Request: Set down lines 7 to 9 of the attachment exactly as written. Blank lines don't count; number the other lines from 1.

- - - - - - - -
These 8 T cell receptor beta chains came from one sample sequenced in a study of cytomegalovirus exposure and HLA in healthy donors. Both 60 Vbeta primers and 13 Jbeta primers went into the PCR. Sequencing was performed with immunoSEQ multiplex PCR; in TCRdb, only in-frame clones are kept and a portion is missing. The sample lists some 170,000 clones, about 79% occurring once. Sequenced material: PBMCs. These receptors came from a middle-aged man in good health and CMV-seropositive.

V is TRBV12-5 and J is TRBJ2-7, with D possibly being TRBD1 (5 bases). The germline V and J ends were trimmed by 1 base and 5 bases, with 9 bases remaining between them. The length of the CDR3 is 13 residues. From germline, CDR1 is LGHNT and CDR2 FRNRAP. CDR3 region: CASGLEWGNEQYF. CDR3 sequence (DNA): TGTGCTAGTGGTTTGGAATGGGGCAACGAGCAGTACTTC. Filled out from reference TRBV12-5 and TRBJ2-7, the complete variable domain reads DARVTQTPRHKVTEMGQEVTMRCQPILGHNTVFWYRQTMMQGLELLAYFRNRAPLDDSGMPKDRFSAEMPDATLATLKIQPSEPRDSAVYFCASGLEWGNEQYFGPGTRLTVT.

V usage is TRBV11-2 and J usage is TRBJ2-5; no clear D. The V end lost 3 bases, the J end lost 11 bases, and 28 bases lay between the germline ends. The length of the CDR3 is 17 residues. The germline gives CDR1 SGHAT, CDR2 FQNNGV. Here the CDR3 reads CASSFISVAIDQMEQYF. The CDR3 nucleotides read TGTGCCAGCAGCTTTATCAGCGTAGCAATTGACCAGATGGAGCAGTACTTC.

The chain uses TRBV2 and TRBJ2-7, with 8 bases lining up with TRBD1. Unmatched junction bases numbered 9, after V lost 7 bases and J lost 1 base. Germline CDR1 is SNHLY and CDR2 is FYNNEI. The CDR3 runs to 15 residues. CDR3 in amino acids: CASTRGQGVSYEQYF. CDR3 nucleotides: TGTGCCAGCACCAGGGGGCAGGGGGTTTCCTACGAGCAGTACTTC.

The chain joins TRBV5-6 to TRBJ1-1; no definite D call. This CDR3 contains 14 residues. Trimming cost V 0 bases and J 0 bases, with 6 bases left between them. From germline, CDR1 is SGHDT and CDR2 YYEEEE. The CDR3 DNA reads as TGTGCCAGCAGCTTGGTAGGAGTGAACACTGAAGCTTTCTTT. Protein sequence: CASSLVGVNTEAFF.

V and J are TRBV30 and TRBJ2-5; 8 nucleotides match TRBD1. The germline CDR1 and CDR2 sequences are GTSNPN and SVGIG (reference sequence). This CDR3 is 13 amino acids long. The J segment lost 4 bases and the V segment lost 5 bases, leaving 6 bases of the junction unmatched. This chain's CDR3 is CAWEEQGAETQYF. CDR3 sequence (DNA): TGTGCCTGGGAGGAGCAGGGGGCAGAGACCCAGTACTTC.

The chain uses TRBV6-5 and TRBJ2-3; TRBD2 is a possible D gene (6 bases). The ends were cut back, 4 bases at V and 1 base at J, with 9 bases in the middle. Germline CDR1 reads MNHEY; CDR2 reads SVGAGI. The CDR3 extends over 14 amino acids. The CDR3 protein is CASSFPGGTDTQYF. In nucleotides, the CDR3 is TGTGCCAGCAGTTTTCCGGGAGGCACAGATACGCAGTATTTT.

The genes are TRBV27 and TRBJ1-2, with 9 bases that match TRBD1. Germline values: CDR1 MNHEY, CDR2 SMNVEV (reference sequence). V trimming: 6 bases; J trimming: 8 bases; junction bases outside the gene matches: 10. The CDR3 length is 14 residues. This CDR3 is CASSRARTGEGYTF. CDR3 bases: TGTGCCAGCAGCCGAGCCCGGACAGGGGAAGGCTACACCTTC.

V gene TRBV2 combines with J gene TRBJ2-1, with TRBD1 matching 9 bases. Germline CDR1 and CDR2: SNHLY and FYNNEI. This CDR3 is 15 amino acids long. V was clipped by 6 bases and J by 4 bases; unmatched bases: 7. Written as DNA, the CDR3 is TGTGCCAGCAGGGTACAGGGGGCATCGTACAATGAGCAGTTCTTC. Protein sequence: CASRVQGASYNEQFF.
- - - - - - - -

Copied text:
The chain uses TRBV6-5 and TRBJ2-3; TRBD2 is a possible D gene (6 bases). The ends were cut back, 4 bases at V and 1 base at J, with 9 bases in the middle. Germline CDR1 reads MNHEY; CDR2 reads SVGAGI. The CDR3 extends over 14 amino acids. The CDR3 protein is CASSFPGGTDTQYF. In nucleotides, the CDR3 is TGTGCCAGCAGTTTTCCGGGAGGCACAGATACGCAGTATTTT.

The genes are TRBV27 and TRBJ1-2, with 9 bases that match TRBD1. Germline values: CDR1 MNHEY, CDR2 SMNVEV (reference sequence). V trimming: 6 bases; J trimming: 8 bases; junction bases outside the gene matches: 10. The CDR3 length is 14 residues. This CDR3 is CASSRARTGEGYTF. CDR3 bases: TGTGCCAGCAGCCGAGCCCGGACAGGGGAAGGCTACACCTTC.

V gene TRBV2 combines with J gene TRBJ2-1, with TRBD1 matching 9 bases. Germline CDR1 and CDR2: SNHLY and FYNNEI. This CDR3 is 15 amino acids long. V was clipped by 6 bases and J by 4 bases; unmatched bases: 7. Written as DNA, the CDR3 is TGTGCCAGCAGGGTACAGGGGGCATCGTACAATGAGCAGTTCTTC. Protein sequence: CASRVQGASYNEQFF.